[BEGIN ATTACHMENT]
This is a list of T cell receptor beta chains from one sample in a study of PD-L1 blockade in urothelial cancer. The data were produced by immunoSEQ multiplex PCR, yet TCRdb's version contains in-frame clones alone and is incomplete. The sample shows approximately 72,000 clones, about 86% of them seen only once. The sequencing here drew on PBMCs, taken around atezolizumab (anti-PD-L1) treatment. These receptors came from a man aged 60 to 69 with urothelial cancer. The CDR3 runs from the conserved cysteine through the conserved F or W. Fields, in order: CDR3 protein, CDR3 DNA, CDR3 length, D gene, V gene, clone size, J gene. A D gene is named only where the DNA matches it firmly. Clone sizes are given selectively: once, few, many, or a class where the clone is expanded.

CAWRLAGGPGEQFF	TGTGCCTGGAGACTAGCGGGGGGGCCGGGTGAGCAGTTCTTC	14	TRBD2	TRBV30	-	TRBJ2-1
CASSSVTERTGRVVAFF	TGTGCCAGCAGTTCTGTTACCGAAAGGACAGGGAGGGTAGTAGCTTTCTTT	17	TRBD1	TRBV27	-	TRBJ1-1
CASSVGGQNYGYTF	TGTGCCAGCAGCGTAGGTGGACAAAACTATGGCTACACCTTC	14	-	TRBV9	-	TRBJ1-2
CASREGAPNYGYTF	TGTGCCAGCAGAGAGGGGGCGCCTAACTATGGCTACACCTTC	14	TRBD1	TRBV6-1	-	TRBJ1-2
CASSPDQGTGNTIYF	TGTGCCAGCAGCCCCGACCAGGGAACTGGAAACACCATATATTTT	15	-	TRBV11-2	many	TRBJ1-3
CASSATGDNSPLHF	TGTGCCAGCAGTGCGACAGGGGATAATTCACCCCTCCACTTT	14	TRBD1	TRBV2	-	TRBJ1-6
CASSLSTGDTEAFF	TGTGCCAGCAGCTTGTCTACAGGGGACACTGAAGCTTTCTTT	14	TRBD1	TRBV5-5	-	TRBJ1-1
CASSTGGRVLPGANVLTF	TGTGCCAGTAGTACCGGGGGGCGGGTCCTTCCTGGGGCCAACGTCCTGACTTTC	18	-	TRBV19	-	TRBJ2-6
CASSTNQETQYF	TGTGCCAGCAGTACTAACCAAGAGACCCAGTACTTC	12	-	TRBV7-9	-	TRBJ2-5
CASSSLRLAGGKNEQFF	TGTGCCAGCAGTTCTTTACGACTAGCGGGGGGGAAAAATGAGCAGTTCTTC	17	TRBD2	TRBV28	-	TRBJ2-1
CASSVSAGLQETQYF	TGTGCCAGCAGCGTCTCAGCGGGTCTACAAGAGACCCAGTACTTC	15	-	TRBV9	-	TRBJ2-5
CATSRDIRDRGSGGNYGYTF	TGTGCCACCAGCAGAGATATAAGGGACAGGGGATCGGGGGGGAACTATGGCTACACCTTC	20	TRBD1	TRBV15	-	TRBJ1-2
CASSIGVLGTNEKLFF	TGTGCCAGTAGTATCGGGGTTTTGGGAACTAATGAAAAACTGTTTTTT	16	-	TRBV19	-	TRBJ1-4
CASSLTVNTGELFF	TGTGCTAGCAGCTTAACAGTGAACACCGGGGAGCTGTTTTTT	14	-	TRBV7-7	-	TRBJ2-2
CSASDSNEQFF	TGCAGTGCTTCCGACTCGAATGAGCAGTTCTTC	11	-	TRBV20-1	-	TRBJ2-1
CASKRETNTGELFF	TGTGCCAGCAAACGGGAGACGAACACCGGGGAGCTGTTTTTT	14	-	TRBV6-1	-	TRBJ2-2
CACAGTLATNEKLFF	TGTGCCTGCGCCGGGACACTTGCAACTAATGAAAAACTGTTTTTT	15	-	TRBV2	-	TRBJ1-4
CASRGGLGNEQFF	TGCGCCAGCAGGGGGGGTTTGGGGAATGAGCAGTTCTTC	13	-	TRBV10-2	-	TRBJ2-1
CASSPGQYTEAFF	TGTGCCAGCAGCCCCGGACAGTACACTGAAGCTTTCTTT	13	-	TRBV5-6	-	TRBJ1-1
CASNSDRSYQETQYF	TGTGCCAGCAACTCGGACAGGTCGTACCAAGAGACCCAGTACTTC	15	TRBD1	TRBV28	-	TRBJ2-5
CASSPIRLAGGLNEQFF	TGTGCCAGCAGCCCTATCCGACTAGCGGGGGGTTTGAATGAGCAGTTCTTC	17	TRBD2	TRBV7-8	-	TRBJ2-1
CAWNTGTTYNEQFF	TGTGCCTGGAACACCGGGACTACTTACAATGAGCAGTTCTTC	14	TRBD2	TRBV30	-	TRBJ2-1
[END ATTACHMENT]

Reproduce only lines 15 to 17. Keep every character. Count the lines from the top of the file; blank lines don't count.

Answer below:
CASSLTVNTGELFF	TGTGCTAGCAGCTTAACAGTGAACACCGGGGAGCTGTTTTTT	14	-	TRBV7-7	-	TRBJ2-2
CSASDSNEQFF	TGCAGTGCTTCCGACTCGAATGAGCAGTTCTTC	11	-	TRBV20-1	-	TRBJ2-1
CASKRETNTGELFF	TGTGCCAGCAAACGGGAGACGAACACCGGGGAGCTGTTTTTT	14	-	TRBV6-1	-	TRBJ2-2